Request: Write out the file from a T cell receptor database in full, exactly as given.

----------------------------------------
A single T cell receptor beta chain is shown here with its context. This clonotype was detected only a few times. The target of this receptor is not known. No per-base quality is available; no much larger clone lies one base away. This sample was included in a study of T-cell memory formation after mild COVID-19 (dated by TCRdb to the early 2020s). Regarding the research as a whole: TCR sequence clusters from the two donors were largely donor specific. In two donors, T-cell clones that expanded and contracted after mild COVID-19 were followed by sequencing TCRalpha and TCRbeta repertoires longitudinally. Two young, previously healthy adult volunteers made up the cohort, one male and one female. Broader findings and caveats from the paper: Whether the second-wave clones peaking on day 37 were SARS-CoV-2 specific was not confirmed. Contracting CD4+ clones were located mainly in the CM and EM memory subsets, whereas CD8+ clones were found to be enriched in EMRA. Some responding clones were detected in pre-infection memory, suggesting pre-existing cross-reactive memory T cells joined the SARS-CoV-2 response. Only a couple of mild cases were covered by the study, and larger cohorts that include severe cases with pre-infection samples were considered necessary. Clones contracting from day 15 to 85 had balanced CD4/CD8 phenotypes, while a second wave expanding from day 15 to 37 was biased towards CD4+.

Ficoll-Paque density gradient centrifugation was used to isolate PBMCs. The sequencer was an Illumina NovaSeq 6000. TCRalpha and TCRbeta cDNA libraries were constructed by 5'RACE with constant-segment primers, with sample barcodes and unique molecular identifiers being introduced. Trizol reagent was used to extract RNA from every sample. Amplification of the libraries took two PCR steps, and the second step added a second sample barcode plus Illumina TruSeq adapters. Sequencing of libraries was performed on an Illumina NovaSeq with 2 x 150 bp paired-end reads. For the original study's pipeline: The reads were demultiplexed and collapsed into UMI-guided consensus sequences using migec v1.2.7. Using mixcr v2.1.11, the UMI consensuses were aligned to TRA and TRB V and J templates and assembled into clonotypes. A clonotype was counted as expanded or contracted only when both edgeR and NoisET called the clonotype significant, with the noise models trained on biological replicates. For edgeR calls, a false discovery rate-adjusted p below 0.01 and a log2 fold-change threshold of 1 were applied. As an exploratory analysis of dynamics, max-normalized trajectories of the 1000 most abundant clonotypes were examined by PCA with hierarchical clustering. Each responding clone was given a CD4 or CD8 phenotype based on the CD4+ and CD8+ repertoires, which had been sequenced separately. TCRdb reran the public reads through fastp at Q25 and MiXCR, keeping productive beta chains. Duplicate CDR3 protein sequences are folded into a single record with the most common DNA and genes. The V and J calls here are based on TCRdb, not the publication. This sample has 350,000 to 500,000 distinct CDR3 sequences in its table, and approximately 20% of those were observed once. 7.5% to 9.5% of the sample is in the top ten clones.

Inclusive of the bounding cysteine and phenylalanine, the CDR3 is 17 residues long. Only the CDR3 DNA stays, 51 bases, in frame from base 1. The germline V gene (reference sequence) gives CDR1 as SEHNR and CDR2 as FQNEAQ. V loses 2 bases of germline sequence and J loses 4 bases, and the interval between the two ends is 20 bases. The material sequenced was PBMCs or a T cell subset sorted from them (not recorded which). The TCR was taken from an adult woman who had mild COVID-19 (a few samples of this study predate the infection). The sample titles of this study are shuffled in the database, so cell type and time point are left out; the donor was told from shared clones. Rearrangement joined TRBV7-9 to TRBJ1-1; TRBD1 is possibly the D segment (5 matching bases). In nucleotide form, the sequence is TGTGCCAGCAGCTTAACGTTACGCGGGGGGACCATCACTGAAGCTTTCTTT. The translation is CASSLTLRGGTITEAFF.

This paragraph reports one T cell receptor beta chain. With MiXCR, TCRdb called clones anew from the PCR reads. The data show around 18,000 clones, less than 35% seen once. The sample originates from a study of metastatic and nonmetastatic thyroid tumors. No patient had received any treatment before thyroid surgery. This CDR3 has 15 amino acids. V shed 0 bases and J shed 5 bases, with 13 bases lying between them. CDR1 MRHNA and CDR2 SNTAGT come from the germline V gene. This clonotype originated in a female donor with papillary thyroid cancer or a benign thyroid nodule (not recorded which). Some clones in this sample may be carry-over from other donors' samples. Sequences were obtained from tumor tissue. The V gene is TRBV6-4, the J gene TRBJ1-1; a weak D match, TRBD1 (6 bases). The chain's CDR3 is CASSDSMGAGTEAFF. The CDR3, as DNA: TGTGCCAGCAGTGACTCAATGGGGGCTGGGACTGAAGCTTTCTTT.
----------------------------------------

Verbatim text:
A single T cell receptor beta chain is shown here with its context. This clonotype was detected only a few times. The target of this receptor is not known. No per-base quality is available; no much larger clone lies one base away. This sample was included in a study of T-cell memory formation after mild COVID-19 (dated by TCRdb to the early 2020s). Regarding the research as a whole: TCR sequence clusters from the two donors were largely donor specific. In two donors, T-cell clones that expanded and contracted after mild COVID-19 were followed by sequencing TCRalpha and TCRbeta repertoires longitudinally. Two young, previously healthy adult volunteers made up the cohort, one male and one female. Broader findings and caveats from the paper: Whether the second-wave clones peaking on day 37 were SARS-CoV-2 specific was not confirmed. Contracting CD4+ clones were located mainly in the CM and EM memory subsets, whereas CD8+ clones were found to be enriched in EMRA. Some responding clones were detected in pre-infection memory, suggesting pre-existing cross-reactive memory T cells joined the SARS-CoV-2 response. Only a couple of mild cases were covered by the study, and larger cohorts that include severe cases with pre-infection samples were considered necessary. Clones contracting from day 15 to 85 had balanced CD4/CD8 phenotypes, while a second wave expanding from day 15 to 37 was biased towards CD4+.

Ficoll-Paque density gradient centrifugation was used to isolate PBMCs. The sequencer was an Illumina NovaSeq 6000. TCRalpha and TCRbeta cDNA libraries were constructed by 5'RACE with constant-segment primers, with sample barcodes and unique molecular identifiers being introduced. Trizol reagent was used to extract RNA from every sample. Amplification of the libraries took two PCR steps, and the second step added a second sample barcode plus Illumina TruSeq adapters. Sequencing of libraries was performed on an Illumina NovaSeq with 2 x 150 bp paired-end reads. For the original study's pipeline: The reads were demultiplexed and collapsed into UMI-guided consensus sequences using migec v1.2.7. Using mixcr v2.1.11, the UMI consensuses were aligned to TRA and TRB V and J templates and assembled into clonotypes. A clonotype was counted as expanded or contracted only when both edgeR and NoisET called the clonotype significant, with the noise models trained on biological replicates. For edgeR calls, a false discovery rate-adjusted p below 0.01 and a log2 fold-change threshold of 1 were applied. As an exploratory analysis of dynamics, max-normalized trajectories of the 1000 most abundant clonotypes were examined by PCA with hierarchical clustering. Each responding clone was given a CD4 or CD8 phenotype based on the CD4+ and CD8+ repertoires, which had been sequenced separately. TCRdb reran the public reads through fastp at Q25 and MiXCR, keeping productive beta chains. Duplicate CDR3 protein sequences are folded into a single record with the most common DNA and genes. The V and J calls here are based on TCRdb, not the publication. This sample has 350,000 to 500,000 distinct CDR3 sequences in its table, and approximately 20% of those were observed once. 7.5% to 9.5% of the sample is in the top ten clones.

Inclusive of the bounding cysteine and phenylalanine, the CDR3 is 17 residues long. Only the CDR3 DNA stays, 51 bases, in frame from base 1. The germline V gene (reference sequence) gives CDR1 as SEHNR and CDR2 as FQNEAQ. V loses 2 bases of germline sequence and J loses 4 bases, and the interval between the two ends is 20 bases. The material sequenced was PBMCs or a T cell subset sorted from them (not recorded which). The TCR was taken from an adult woman who had mild COVID-19 (a few samples of this study predate the infection). The sample titles of this study are shuffled in the database, so cell type and time point are left out; the donor was told from shared clones. Rearrangement joined TRBV7-9 to TRBJ1-1; TRBD1 is possibly the D segment (5 matching bases). In nucleotide form, the sequence is TGTGCCAGCAGCTTAACGTTACGCGGGGGGACCATCACTGAAGCTTTCTTT. The translation is CASSLTLRGGTITEAFF.

This paragraph reports one T cell receptor beta chain. With MiXCR, TCRdb called clones anew from the PCR reads. The data show around 18,000 clones, less than 35% seen once. The sample originates from a study of metastatic and nonmetastatic thyroid tumors. No patient had received any treatment before thyroid surgery. This CDR3 has 15 amino acids. V shed 0 bases and J shed 5 bases, with 13 bases lying between them. CDR1 MRHNA and CDR2 SNTAGT come from the germline V gene. This clonotype originated in a female donor with papillary thyroid cancer or a benign thyroid nodule (not recorded which). Some clones in this sample may be carry-over from other donors' samples. Sequences were obtained from tumor tissue. The V gene is TRBV6-4, the J gene TRBJ1-1; a weak D match, TRBD1 (6 bases). The chain's CDR3 is CASSDSMGAGTEAFF. The CDR3, as DNA: TGTGCCAGCAGTGACTCAATGGGGGCTGGGACTGAAGCTTTCTTT.